Come forth into the light of things, let nature be your teacher.

So wrote William Wordsworth.

The last twelve months has been a period of untypical weather in many parts of the world.  It’s easy to scratch one’s head with puzzlement and blame it on the most convenient and fashionable theory of the moment.  Unusual jet stream pattern; polar vortex; aliens! You get the idea! However, the principle behind what is happening to the weather systems across our planet is very straightforward.  Our weather systems are described by the laws of science.

Thus it is a great pleasure to offer the following guest post from a scientist: Martin Lack.  Martin should be no stranger to readers of Learning from Dogs; his most recent contribution was the major three-part essay From Environmentalism to Ecologism.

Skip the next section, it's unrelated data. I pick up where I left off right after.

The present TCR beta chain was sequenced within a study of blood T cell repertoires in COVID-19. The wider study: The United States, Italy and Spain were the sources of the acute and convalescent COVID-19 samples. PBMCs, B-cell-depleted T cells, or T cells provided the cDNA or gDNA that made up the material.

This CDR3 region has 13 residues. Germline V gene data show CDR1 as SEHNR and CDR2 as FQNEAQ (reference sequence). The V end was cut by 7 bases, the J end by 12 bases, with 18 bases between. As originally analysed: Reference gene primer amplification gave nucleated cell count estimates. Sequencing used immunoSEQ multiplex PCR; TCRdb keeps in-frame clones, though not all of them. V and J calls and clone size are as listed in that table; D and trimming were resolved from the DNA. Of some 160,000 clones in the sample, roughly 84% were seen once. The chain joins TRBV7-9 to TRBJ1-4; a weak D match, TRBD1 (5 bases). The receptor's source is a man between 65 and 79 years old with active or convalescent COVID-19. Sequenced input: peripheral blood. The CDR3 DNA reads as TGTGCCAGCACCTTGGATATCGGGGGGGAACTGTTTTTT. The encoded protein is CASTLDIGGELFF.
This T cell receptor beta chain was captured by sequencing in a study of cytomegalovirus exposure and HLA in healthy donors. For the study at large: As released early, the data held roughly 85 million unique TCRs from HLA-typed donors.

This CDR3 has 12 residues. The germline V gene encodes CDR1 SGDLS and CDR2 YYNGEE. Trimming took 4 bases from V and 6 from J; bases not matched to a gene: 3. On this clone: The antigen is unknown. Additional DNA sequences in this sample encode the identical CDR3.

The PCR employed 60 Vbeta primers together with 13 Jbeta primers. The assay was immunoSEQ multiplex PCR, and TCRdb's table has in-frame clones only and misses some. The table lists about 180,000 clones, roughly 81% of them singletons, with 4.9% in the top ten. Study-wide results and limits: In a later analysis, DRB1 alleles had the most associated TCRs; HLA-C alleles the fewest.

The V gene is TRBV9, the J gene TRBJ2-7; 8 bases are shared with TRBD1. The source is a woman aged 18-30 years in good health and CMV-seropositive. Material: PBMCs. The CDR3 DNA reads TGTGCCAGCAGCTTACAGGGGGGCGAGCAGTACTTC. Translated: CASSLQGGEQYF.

Martin is the author of the blog Lack of Environment and this essay was first published there on the 11th July, 2012.


Conserving mass, water, and energy

I must admit that I am rather fond of quoting Sir Arthur Eddington as having once said, “…if your theory is found to be against the Second Law of Thermodynamics, I can give you no hope; there is nothing for it but to collapse in deepest humiliation.” Without quibbling over the detail, the Law of Conservation of Mass is pretty darn close; but what, you may ask, has this got to do with climate change denial?

Conservation of mass of water